Smoking is a health hazard known to all. But if you're still not able to kick the habit, here's another reason why you should - smoking encourages infection, says a new study.
According to a new study, nicotine affects neutrophils, the short-lived white blood cells that defend against infection, by reducing their ability to seek and destroy bacteria.
Neutrophils are generated by our bone marrow, which they leave as terminally differentiated cells.
Although nicotine is known to affect neutrophils, there has been no study until now of the mechanisms at work when nicotine is present during neutrophil differentiation.
David Scott from the Oral Health and Systemic Disease Research Group at the University of Louisville School of Dentistry, Kentucky, USA, along with a team of international colleagues decided to investigate how nicotine influenced the differentiation process.
The authors suggest the processes they observed as contributing to impaired neutrophil function partially explain chronic tobacco users' increased susceptibility to bacterial infection and inflammatory diseases.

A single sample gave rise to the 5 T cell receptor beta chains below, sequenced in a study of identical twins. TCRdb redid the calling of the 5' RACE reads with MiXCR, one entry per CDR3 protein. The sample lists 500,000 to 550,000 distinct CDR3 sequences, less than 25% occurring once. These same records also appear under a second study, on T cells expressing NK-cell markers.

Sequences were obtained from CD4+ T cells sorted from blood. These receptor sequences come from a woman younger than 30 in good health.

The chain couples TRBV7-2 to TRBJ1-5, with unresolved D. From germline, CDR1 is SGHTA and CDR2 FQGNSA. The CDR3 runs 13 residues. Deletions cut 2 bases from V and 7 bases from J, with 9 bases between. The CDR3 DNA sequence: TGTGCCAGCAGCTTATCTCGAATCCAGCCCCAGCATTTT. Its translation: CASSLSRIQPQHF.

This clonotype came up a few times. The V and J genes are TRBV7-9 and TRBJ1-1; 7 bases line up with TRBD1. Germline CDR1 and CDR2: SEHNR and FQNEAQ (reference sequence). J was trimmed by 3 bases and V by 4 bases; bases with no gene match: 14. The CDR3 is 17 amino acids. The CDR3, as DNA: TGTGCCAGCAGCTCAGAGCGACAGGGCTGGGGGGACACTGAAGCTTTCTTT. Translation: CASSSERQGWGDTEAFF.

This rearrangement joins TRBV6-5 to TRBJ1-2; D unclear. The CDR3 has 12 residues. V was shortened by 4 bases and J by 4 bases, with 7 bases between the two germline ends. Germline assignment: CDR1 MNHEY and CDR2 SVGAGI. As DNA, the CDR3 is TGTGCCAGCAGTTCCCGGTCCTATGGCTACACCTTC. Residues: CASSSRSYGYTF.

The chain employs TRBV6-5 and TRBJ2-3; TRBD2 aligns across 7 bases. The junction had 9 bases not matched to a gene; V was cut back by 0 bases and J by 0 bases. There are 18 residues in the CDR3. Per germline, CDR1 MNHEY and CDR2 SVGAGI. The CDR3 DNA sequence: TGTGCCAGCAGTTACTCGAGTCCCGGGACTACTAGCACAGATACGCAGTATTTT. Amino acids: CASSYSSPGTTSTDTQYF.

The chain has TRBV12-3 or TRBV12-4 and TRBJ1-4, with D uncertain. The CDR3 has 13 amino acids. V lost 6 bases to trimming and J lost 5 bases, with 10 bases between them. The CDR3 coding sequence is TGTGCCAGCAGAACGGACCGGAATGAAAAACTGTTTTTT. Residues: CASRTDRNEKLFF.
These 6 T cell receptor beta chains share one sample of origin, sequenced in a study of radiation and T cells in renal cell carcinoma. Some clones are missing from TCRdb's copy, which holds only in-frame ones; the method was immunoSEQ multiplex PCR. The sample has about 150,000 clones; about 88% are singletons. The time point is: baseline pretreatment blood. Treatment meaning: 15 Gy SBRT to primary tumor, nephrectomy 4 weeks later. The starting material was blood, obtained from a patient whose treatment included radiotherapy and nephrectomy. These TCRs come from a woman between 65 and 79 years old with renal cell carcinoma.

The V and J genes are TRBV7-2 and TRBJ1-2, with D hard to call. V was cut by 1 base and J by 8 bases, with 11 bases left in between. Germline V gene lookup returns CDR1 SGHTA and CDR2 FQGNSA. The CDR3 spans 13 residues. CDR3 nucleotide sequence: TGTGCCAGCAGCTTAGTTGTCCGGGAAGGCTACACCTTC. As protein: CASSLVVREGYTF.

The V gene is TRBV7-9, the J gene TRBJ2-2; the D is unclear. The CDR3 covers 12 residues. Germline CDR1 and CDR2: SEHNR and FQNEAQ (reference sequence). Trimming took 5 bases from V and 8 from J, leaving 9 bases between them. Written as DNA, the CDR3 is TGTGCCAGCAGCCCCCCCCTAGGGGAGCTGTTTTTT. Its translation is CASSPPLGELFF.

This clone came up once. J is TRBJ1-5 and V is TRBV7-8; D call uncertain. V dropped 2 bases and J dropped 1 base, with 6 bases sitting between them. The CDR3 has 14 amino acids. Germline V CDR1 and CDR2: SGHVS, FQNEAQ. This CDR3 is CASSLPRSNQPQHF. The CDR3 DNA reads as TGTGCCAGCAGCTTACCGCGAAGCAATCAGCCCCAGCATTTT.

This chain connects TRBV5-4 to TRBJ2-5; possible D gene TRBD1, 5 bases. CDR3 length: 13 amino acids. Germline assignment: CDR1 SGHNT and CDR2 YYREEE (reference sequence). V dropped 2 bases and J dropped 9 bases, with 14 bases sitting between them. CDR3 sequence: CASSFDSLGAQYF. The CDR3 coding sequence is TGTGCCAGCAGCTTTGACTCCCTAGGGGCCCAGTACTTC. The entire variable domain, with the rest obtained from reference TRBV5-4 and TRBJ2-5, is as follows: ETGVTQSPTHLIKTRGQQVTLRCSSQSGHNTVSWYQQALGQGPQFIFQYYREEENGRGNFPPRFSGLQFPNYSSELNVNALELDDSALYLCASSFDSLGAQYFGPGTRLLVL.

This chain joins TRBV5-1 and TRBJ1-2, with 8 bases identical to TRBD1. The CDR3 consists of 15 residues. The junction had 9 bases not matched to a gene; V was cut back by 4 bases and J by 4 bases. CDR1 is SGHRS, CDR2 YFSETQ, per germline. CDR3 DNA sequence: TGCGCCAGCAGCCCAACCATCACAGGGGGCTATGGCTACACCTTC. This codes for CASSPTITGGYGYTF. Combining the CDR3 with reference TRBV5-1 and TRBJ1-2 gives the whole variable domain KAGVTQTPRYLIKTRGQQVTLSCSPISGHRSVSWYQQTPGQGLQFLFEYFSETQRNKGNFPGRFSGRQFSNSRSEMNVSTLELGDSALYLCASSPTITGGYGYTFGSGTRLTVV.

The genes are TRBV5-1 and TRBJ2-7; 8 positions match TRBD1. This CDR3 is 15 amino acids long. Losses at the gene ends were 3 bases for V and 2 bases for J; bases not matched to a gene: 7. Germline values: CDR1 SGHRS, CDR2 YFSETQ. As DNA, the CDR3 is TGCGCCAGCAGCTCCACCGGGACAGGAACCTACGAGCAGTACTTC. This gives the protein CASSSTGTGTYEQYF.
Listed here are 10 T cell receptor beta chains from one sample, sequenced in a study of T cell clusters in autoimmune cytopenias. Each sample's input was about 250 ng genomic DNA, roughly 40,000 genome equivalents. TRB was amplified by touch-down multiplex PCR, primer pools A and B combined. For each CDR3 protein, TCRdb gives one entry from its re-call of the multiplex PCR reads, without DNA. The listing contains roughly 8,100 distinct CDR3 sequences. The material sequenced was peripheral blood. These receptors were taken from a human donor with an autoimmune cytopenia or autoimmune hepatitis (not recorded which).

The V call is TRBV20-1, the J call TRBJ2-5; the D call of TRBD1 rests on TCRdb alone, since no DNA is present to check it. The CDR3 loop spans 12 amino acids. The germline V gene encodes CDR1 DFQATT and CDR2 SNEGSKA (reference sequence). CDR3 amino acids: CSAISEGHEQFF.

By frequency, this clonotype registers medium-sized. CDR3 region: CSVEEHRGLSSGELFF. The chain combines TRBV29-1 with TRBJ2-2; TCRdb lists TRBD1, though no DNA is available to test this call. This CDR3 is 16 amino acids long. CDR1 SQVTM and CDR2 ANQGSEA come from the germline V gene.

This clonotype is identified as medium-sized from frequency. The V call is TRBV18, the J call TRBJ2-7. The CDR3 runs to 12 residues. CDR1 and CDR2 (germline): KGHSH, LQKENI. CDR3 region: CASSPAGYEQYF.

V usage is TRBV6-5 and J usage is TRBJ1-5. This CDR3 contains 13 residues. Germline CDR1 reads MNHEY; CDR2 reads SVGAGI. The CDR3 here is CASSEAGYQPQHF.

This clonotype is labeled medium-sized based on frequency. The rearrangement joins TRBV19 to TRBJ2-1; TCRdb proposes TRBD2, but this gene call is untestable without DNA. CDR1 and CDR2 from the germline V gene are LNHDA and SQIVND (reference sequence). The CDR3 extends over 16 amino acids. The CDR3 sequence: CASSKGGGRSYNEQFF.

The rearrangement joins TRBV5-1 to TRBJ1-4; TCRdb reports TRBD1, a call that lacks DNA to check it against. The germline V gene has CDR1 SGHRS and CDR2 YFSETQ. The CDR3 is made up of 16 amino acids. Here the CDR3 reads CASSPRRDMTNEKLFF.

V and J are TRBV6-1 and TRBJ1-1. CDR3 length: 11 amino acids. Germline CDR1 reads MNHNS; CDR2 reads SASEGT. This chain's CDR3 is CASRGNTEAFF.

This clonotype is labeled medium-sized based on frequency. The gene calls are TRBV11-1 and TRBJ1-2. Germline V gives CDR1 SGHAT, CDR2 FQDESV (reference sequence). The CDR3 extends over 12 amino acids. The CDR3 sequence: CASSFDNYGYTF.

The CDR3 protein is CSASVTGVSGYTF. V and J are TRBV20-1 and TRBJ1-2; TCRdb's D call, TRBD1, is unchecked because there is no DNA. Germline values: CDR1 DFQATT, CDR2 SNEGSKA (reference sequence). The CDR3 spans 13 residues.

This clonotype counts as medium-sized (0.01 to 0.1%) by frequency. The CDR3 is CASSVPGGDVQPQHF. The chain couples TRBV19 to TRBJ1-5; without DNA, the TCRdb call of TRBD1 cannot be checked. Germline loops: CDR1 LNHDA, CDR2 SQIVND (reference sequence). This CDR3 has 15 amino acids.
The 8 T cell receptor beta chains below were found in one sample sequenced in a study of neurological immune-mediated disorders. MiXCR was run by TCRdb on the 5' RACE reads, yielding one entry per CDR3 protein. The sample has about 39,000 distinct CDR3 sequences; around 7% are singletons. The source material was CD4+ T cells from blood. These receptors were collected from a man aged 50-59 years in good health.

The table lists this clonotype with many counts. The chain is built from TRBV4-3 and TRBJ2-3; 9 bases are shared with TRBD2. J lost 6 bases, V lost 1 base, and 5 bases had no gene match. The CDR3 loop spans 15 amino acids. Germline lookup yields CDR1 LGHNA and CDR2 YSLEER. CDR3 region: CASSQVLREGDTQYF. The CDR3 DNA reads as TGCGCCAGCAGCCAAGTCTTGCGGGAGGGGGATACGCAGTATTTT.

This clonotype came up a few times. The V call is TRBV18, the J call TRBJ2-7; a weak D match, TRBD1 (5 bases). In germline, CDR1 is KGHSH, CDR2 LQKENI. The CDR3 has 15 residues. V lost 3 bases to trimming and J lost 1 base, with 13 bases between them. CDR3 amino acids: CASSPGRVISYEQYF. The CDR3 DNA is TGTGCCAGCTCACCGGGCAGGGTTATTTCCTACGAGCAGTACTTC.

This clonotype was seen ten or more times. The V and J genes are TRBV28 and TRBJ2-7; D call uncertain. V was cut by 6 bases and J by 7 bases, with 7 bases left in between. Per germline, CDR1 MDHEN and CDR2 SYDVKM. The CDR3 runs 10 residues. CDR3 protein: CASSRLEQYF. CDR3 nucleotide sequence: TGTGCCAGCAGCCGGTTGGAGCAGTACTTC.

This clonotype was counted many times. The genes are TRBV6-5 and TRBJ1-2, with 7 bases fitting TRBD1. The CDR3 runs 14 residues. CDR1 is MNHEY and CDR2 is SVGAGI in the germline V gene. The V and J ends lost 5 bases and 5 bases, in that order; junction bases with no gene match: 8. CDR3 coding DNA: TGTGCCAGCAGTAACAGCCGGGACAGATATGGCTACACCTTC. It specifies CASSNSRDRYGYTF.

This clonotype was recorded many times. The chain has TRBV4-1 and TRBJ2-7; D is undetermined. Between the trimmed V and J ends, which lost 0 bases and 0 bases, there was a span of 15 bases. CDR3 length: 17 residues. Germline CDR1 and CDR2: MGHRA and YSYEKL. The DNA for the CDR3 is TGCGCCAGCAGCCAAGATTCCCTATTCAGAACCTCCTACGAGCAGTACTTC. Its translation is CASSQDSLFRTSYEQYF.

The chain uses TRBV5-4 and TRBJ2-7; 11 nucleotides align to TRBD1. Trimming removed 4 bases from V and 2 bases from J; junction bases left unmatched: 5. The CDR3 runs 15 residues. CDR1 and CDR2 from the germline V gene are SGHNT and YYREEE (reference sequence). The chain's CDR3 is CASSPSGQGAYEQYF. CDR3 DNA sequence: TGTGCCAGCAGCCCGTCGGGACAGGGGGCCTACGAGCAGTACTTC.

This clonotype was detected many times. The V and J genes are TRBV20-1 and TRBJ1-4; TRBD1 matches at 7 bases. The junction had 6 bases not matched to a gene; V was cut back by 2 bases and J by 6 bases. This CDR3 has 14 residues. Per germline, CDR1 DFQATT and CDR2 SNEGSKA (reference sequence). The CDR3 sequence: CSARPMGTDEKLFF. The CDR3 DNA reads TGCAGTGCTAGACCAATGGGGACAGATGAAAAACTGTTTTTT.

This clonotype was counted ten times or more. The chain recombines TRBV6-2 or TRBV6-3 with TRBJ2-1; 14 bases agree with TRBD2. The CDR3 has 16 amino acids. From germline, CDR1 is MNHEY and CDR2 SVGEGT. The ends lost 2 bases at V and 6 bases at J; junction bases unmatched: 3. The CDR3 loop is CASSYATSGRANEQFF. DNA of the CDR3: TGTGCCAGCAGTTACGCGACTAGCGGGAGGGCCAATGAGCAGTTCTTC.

In the study, the research team modeled the neutrophil differentiation process beginning with promyelocytic HL-60 cells, which differentiated into neutrophils following dimethylsulfoxide (DMSO) treatment both with and without nicotine.
The researchers found that nicotine increased the percentage of cells in late differentiation phases (metamyelocytes, banded neutrophils and segmented neutrophils) compared to DMSO alone, but did not affect other neutrophil differentiation markers that they examined.
However, the nicotine treated neutrophils were less able to seek and destroy bacteria than nicotine-free neutrophils. The nicotine suppressed the oxidative burst in HL-60 cells, a function that helps kill invading bacteria. Nicotine also increased MMP-9 release, a factor involved in tissue degradation.
"It must be acknowledged that our study model, DMSO-differentiated HL-60 cells, are not entirely similar to normal neutrophils. However, this leukemic human cell line does permit the reproducible study of differentiation while retaining many of the key effector functions of primary neutrophils," said Scott.
The study is published in the open access journal BMC Cell Biology.